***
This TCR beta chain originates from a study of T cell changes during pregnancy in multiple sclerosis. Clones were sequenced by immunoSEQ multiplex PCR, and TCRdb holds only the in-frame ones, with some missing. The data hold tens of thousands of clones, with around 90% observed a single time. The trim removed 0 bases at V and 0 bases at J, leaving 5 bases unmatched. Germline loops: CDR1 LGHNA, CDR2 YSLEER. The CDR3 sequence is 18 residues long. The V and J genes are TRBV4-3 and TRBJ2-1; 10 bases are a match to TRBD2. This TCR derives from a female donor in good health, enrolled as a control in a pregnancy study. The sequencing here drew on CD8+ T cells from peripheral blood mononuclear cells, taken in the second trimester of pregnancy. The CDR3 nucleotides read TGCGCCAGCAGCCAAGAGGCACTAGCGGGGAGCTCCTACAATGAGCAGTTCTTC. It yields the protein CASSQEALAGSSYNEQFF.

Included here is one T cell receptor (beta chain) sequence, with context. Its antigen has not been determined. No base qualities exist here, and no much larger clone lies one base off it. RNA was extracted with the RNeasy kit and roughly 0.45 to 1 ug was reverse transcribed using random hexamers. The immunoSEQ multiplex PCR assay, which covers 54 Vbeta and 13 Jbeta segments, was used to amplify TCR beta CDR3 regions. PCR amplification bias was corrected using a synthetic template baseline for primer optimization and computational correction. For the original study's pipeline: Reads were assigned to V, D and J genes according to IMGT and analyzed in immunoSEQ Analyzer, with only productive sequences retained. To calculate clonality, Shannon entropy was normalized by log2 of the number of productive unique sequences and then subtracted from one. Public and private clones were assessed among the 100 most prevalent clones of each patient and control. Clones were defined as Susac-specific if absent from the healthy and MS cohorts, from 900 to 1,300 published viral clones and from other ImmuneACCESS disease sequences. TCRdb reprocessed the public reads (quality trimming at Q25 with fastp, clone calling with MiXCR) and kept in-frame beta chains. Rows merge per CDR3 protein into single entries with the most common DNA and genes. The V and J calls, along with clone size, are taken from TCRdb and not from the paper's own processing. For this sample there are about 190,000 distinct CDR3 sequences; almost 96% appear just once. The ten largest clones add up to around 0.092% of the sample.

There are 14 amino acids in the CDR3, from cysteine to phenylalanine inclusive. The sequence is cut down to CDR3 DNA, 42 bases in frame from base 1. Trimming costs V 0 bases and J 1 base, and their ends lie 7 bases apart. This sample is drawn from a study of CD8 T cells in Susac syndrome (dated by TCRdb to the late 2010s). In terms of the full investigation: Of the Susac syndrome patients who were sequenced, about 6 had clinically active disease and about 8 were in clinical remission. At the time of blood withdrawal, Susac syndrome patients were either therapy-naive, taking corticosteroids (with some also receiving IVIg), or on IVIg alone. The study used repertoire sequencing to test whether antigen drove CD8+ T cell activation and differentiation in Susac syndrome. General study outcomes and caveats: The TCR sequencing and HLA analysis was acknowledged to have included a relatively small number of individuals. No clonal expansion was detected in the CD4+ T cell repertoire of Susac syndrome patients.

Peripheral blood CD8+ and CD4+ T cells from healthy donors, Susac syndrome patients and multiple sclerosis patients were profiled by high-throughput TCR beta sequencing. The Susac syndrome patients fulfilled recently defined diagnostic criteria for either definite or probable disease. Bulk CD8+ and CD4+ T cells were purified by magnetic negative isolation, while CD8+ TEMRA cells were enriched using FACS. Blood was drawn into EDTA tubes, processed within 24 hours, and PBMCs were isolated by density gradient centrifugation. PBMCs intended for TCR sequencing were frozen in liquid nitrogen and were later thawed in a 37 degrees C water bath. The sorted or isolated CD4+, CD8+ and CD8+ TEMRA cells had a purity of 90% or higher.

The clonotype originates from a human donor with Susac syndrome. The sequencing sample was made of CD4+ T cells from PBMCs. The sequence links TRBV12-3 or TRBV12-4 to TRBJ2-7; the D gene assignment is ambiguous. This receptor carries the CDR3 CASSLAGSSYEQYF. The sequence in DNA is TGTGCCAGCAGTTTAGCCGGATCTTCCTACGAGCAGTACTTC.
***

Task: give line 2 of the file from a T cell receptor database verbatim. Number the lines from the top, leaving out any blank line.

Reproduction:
Included here is one T cell receptor (beta chain) sequence, with context. Its antigen has not been determined. No base qualities exist here, and no much larger clone lies one base off it. RNA was extracted with the RNeasy kit and roughly 0.45 to 1 ug was reverse transcribed using random hexamers. The immunoSEQ multiplex PCR assay, which covers 54 Vbeta and 13 Jbeta segments, was used to amplify TCR beta CDR3 regions. PCR amplification bias was corrected using a synthetic template baseline for primer optimization and computational correction. For the original study's pipeline: Reads were assigned to V, D and J genes according to IMGT and analyzed in immunoSEQ Analyzer, with only productive sequences retained. To calculate clonality, Shannon entropy was normalized by log2 of the number of productive unique sequences and then subtracted from one. Public and private clones were assessed among the 100 most prevalent clones of each patient and control. Clones were defined as Susac-specific if absent from the healthy and MS cohorts, from 900 to 1,300 published viral clones and from other ImmuneACCESS disease sequences. TCRdb reprocessed the public reads (quality trimming at Q25 with fastp, clone calling with MiXCR) and kept in-frame beta chains. Rows merge per CDR3 protein into single entries with the most common DNA and genes. The V and J calls, along with clone size, are taken from TCRdb and not from the paper's own processing. For this sample there are about 190,000 distinct CDR3 sequences; almost 96% appear just once. The ten largest clones add up to around 0.092% of the sample.